Quaint and unassuming, a little gem of a restaurant serving authentic Korean food resides in the heart of Lahore. With an old-world charm to it, Udon House is now over a year old and the rave reviews I had heard from bona-fide foodies finally drew me to the place. Strategically located in central Gulberg, on the premises of Hotel One, the restaurant is small but draws a big crowd, especially during lunch hours. The muted interior and sparse furniture with no-fuss finishing are testament to the unpretentious nature of the food as well as the wonderful owners.
The hospitality of Mr. and Mrs. Kim is one of the biggest draws of Udon House. The welcoming sight of the middle-aged couple milling about in the open kitchen reassures the customers that they are in extremely capable hands, allowing them to unwind and wait for the unexpected to happen. The menu does not boast of a large selection yet it is simple to understand, with brief descriptions under the names of unfamiliar dishes.
My friend and I selected a corner table to observe the busy artists in the kitchen. I was curious to know what a traditional Korean meal consisted of and Mr. Kim obliged instantly by coming over and responding to my queries. I learnt that besides seasoned vegetables and a variety of soups, rice remains the staple diet of most Koreans, although the younger generation is beginning to prefer noodles.
Mr. Kim came to Pakistan years ago and has familiarized himself with the local cuisine that he loves to indulge in when not cooking at his restaurant. While Kim ran a successful textile business in Lahore, his wife had nothing to keep herself busy with and so came up with the idea of opening a restaurant. A year on, Udon House has become a favourite with those seeking wholesome food that is exotic yet simple. Specialties at the restaurant include the signature handmade Udon noodles with soup, the Kimchi and the Beef Bulgogi.
“Traditional Korean food is incomplete without gochujang, which is a fermented chilli paste and is prepared in winters by storing in large clay jars that are partially buried underground to retain the flavoring,” explained Mrs. Kim. “It has a unique taste and is the basic difference between Korean and Chinese cuisines. It is safe for the digestive tract and lighter on the stomach compared to the regular red chilli powder used elsewhere.”
Having placed our orders, we spotted Nadia Jamil, actress and well-known foodie, working intently on her laptop. “This restaurant is one of Lahore’s treasures and a second home to me. I often come here alone with my laptop to have lunch and work. The generous couple look after me like family and their home style Korean cooking is amazing,” she told us as we waited eagerly for the first course to arrive.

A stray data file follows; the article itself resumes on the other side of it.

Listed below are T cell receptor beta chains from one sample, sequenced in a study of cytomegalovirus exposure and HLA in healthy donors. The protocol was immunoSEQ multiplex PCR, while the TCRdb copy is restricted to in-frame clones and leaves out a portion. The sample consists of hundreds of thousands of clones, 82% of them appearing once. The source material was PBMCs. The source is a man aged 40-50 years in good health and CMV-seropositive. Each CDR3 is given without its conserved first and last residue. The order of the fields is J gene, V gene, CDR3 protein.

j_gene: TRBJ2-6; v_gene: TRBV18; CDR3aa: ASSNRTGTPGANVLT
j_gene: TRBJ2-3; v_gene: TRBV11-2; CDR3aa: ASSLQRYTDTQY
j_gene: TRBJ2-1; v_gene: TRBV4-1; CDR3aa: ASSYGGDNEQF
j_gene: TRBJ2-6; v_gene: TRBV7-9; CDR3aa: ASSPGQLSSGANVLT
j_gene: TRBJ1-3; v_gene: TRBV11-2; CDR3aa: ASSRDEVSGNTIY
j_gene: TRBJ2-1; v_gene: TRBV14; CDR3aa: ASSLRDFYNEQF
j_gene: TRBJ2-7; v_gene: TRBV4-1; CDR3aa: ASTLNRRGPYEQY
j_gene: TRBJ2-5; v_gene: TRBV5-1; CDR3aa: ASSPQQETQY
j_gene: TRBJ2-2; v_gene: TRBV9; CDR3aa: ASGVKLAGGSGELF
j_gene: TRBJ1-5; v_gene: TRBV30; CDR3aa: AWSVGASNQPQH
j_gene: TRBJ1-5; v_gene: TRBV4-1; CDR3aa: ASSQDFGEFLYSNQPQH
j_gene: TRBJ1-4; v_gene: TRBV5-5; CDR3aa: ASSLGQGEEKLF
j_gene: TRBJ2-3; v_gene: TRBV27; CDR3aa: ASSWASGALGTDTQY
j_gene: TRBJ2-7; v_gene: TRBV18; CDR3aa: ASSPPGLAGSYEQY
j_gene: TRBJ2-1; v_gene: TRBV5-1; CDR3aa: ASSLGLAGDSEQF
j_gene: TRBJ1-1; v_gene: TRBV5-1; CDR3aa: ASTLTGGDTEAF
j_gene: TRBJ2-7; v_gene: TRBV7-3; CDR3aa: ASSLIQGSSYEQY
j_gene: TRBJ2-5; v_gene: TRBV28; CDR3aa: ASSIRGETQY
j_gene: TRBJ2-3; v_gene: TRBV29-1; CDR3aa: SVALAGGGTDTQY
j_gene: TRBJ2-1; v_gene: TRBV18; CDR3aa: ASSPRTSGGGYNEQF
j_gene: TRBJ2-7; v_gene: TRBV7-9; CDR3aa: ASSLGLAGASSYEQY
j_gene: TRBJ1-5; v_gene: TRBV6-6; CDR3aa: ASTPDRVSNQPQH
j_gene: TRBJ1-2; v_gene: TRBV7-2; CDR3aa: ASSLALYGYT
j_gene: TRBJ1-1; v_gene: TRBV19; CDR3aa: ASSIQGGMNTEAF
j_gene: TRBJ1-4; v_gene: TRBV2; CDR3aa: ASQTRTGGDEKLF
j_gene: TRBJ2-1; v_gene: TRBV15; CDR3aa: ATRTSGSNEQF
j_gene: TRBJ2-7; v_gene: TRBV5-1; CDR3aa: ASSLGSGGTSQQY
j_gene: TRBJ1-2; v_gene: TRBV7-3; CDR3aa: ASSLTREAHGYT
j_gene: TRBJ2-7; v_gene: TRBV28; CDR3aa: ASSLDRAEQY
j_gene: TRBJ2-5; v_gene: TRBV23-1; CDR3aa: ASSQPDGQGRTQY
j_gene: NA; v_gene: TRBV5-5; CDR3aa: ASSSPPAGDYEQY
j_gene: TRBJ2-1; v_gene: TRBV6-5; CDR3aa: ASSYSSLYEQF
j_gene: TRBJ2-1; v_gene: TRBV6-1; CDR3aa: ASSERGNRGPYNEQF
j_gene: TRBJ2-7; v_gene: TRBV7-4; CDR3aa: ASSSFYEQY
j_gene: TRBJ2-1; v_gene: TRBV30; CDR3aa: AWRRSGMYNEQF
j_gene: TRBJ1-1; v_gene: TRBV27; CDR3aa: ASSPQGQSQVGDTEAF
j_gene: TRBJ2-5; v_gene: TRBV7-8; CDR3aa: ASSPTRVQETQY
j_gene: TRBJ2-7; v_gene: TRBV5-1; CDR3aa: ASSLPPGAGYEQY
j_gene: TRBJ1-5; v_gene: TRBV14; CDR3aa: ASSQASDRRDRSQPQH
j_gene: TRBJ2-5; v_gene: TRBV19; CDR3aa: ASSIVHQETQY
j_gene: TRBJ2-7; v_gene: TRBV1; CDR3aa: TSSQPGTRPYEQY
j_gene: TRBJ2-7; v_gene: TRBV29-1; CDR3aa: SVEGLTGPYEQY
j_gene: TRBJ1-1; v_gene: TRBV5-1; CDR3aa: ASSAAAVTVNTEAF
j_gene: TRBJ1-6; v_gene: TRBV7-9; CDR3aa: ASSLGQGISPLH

The sight of the Chicken Udon – a comforting pot of steaming noodle soup seasoned beautifully with herbs, chicken and fresh vegetables including zucchini, capsicum, mushrooms and tomatoes – got our stomachs rumbling. One bite and we were in pure foodie heaven! The Bibimbab, a concoction of beef and vegetables served in a ceramic platter and topped with black mushrooms, egg and a dollop of gochujang, looked just as promising. The burst of clean flavours with a hint of spiciness provided by the gochujang got a ten out of ten. The dishes come with a side of the traditional intensely flavoured Kimchi, rice and tangy pickles dished up in small bowls.
There was very little staff in view, possibly because the food is prepared by the owners themselves, who make sure that only the finest ingredients go into making the delectable dishes. While most of the produce is sourced locally, some ingredients, such as the black sesame seeds and the seaweed, are especially brought from Korea by the couple. I noticed that the cooks worked with very few items and when I voiced this observation, the Kims told me the reason was to be found in the country’s troubled past.
“Korea was constantly at war with Japan and China until the 60s, hence Korean culture remained stunted for a long time, and that included the cuisine as well. It was only when things began to settle down and the country became prosperous that the food industry began to develop. Before then, food was meant for survival only and not to relish. That’s the reason why the cuisine is characterized by its simplicity to this day,” explained Mr. Kim.
Although the aim of the restaurant is to give Pakistanis a taste of real Korean food, the kind that is cooked in regular kitchens in the country, the Kims admit that they have kept certain items and cooking techniques off the menu. “Pakistanis prefer fully cooked food and show their open dislike for anything underdone so we have to respect such preferences,” he announced as he brought over the final dish from our order and the one that turned out to be the eventual winner. The spicy Bulgogi is made from the undercut of beef, which is marinated in a mixture of soya sauce, garlic, pepper and green onion before being pan seared.
The food may look simple at first glance, but a true enthusiast can detect the various elements and techniques that have gone into preparing it. The Kims have nailed it with their meticulous planning and attention to detail. There are no desserts on offer and only sodas as drink options, which signifies that this is the most they can manage. But as long as they keep churning out their style of delicious and wholesome food, we aren’t complaining.